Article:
Don’t waste the winter
WHILE some of us shiver through the coldest months of the year, other regions in our vast country hardly experience winter at all: a respite from heat and humidity is the welcome sign of winter in the Top End.
In southern parts the colours of autumn are long gone, and trees are bare. Frost settles on plants each morning, creating crystal sculptures, and days are short. We are in the grip of winter. There are chores to be completed in the garden, however, no matter how much the warm indoors may beckon.
Any leaves remaining on the ground should be raked up and added to the compost bin or, once mown over, can be employed as a mulch. Don’t be tempted to leave them lying decoratively on the ground as they will prevent your lawn from breathing.
It’s time to plant and to transplant. You can order bare-rooted roses now, when prices are lower and the range of varieties on offer is vast: heel them in somewhere until you are ready to plant them out, soaking them well first.
David Austin Roses, so popular with Australian gardeners, releases several new varieties each year. All have the blowsy, relaxed form and intense fragrance that we love. This year the cream ‘Claire Austin’, named for Austin’s daughter, and ‘Princess Alexandra of Kent’, a deep pink, are among the offerings.
Many readers in warm temperate and subtropical climates struggle with roses. Tea-roses, with their DNA from southern China, may be the answer, among them the luscious cream-flushed-with-pink ‘Marie van Houtte’, the shell-pink ‘New Dawn’ and the cream ‘Devoniensis’. Support these climbers on a high pergola, perhaps, to ensure the good air circulation that roses love.
Winter is the time to transplant, also, when most trees and shrubs are dormant. Move fruit trees after harvest, evergreen plants after flowering. Weeks in advance, start to warn your plant that moving day is nigh by circling it with a wide trench. Transport the plant to a large, wellprepared hole, taking as big a root ball as possible. Trim off excess roots, and compensate by pruning the foliage. Take care not to bury the plant: be guided by the soil marks on the trunk, and re-place it to that level. Water the plant in well with a seaweed conditioner. Mulch, but avoid bringing the mulch flush with the plant’s trunk, which would encourage collar rot.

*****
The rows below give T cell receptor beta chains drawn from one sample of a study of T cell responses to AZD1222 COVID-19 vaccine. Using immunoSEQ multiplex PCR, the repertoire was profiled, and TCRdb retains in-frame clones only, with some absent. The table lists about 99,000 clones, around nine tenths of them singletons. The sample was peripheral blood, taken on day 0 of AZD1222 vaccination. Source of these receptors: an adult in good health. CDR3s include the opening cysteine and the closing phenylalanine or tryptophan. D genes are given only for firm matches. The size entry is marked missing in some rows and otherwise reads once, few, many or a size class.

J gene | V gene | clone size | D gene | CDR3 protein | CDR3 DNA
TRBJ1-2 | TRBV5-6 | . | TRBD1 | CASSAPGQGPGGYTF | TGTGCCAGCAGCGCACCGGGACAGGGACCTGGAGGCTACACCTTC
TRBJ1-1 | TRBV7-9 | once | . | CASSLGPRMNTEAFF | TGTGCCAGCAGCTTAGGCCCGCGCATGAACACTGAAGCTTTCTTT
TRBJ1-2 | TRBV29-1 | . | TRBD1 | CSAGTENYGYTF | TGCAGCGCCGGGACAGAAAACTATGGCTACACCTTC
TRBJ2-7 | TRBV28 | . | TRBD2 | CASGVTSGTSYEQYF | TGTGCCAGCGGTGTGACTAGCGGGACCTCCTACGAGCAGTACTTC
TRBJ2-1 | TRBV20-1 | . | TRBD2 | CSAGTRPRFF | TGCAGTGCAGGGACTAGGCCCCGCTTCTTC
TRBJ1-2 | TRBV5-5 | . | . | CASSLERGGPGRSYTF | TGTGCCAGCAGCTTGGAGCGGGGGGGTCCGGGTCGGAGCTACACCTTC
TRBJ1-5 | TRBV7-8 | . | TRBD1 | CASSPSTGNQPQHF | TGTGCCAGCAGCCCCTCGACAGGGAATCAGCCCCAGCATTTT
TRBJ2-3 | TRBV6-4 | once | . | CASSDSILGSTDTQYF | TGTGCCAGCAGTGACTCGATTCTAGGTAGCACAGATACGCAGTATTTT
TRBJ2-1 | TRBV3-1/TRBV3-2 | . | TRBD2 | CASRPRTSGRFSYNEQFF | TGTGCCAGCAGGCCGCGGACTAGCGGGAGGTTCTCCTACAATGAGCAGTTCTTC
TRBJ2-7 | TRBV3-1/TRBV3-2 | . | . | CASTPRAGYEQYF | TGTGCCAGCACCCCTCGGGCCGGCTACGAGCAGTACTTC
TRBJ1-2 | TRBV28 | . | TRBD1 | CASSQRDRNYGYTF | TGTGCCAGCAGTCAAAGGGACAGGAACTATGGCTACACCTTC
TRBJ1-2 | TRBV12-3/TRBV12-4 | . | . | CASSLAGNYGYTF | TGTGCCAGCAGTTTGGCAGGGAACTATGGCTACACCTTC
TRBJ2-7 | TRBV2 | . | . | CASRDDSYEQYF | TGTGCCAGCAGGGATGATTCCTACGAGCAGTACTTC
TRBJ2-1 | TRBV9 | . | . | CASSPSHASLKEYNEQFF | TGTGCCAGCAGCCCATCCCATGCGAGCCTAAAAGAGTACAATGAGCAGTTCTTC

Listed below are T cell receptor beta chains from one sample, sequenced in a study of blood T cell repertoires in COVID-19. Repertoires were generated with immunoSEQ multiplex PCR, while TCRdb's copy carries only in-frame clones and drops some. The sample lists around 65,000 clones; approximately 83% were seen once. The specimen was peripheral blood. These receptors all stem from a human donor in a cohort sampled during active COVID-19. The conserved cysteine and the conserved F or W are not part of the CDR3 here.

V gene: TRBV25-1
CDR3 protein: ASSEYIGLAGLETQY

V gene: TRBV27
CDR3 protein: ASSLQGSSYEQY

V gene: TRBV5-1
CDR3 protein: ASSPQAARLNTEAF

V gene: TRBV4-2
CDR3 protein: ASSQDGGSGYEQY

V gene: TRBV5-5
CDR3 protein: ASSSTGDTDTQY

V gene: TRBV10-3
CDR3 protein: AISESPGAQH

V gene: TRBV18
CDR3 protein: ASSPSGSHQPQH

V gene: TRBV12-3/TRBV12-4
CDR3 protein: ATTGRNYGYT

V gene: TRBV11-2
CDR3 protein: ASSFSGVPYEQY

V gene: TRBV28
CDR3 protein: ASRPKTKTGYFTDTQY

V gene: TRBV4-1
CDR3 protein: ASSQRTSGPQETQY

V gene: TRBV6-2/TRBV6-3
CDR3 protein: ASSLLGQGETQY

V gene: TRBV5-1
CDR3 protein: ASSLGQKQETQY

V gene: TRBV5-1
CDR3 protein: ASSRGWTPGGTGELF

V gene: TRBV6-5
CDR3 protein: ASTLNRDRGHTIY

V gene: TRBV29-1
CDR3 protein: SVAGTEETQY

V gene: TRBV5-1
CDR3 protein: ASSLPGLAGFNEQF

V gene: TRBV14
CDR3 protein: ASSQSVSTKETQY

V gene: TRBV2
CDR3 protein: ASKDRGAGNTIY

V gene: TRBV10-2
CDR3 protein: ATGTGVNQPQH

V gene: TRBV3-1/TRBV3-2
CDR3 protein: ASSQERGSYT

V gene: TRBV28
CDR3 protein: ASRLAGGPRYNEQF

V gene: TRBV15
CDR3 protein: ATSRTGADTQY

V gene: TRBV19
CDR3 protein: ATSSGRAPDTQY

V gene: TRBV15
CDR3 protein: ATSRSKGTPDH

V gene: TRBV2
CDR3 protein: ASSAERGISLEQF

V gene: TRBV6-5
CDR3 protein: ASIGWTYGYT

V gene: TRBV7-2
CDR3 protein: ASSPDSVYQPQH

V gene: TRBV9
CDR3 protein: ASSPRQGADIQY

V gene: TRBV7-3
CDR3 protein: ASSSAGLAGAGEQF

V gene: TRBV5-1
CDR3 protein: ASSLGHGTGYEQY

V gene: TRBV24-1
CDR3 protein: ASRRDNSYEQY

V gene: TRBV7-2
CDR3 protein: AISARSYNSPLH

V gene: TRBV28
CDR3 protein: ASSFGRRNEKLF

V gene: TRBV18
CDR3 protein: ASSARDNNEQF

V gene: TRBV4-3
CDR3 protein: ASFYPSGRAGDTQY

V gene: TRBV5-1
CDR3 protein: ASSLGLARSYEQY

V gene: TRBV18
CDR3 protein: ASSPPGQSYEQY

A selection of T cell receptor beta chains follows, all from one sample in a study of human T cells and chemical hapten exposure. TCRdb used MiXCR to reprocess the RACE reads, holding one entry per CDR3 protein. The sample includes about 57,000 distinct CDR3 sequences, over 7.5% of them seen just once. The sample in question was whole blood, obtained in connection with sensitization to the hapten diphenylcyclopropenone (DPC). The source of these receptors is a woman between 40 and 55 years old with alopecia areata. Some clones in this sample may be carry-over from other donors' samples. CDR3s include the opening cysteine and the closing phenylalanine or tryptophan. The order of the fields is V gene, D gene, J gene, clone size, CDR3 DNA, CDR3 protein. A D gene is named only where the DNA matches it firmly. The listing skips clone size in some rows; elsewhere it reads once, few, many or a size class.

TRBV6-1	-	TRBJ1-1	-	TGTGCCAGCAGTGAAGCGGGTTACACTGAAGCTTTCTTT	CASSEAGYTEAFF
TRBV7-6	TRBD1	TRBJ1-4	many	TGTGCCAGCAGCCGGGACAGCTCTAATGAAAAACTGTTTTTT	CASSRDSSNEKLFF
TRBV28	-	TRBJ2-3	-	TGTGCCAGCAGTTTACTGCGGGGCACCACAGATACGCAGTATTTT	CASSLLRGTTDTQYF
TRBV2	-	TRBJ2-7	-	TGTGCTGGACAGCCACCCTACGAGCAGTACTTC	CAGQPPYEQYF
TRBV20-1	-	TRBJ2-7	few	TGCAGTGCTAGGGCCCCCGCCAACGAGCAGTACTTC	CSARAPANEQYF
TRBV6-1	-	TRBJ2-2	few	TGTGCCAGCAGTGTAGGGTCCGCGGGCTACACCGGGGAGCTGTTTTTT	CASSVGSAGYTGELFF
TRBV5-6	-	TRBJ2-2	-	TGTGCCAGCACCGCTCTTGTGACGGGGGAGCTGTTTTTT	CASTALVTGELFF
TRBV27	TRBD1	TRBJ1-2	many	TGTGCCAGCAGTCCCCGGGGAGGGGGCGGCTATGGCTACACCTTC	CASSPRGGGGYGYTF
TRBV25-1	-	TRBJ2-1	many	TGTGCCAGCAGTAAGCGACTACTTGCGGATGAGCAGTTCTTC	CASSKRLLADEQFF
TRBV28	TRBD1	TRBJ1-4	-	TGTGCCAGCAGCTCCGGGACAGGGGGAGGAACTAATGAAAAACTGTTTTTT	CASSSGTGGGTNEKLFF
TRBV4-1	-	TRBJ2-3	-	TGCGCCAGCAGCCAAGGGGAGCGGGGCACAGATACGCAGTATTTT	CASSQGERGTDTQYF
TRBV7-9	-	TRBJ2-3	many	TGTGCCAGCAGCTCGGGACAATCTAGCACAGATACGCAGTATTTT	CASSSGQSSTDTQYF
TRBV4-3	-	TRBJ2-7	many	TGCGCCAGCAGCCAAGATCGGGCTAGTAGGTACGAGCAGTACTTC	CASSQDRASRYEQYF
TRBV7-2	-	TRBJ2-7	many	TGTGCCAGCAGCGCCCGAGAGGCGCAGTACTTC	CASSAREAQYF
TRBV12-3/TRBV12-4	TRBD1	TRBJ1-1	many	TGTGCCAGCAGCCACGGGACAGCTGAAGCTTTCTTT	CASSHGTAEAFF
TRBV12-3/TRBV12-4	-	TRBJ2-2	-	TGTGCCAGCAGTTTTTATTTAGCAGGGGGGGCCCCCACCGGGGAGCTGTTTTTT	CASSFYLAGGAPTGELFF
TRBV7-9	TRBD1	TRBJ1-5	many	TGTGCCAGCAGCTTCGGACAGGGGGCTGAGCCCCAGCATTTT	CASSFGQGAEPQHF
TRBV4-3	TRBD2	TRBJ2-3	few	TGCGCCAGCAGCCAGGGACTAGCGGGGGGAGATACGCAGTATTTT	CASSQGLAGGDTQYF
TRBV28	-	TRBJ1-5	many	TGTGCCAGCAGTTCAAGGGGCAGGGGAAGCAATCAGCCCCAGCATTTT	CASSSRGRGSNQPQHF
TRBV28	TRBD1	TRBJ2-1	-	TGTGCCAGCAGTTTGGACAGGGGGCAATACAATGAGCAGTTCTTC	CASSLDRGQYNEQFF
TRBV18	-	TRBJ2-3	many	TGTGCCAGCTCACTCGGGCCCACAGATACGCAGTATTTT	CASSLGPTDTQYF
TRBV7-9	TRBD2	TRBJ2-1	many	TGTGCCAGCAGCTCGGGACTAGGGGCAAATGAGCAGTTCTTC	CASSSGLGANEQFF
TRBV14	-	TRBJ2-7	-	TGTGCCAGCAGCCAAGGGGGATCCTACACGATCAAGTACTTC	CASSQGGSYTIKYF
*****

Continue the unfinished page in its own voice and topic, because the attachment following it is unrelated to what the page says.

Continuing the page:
Winter is the time for re-potting, also. Tease out the roots of the plant and remove any damaged sections: re-pot into fresh potting mix.
If you didn’t do so in late autumn, crowns of rhubarb can be planted now in compost-rich, slightly acid soil, where they can remain for several years. Rhubarb, full of vitamins, demands sunshine and regular water, and dislikes being moved; it does not do so well in pots. While rhubarb does best in cool climates, where the stems take on the deepest red colours, the hybrid ‘Glaskins Perpetual’, with its heavy green stalks, grows well in warm temperate climates. Harvest two to three-year-old plants in summer through to autumn by grasping a stalk near the base of the plant and twisting; do not cut stalks, as this encourages disease. As you probably know, the leaves are poisonous because they contain oxalic acid; they can be boiled, however, to create an insect spray.
It’s not too late to order potatoes, and you can plant them now. Keep up the worm tea and liquid fertiliser to keep winter vegies growing.
Winter is the time to erect worm farms and compost bins, tidy sheds, sharpen tools, clean and paint outdoor furniture and fences.
It’s a time for creating new garden beds, erecting espaliers and step-over hedges for training low-growing fruit trees: for planning and dreaming.
It’s time also to simply sit and enjoy the winter garden: to appreciate the sculptural form of bare branches that provide a tracery against the sky, to notice seed heads glowing in the golden evening light as the sun sets early each day.
And, as spring bulbs start to push through the cold soil, to remember that the seasons will indeed go full circle and that warm weather will come again. Readers have asked, following the column on Kenroku-en Gardens in Kanazawa, the names of the other two gardens among the three great gardens of Japan. They are Koraku-en, in Okayama (where you can change trains for Naoshima Island) and Kairaku-en in Mito, in Ibaraki prefecture. If you can’t get to these, however, there are dozens of other extraordinary gardens in Japan, from tiny jewels you might glimpse as you wander past an ancient wooden fence to large stroll gardens created for warlords and emperors. Follow daily garden tips and tricks on twitter.com/hollykerforsyth. Holly Kerr Forsyth’s new book, Seasons in My House and Garden, is out now.
Building a vegie garden is among the outdoor tasks possible in the cold season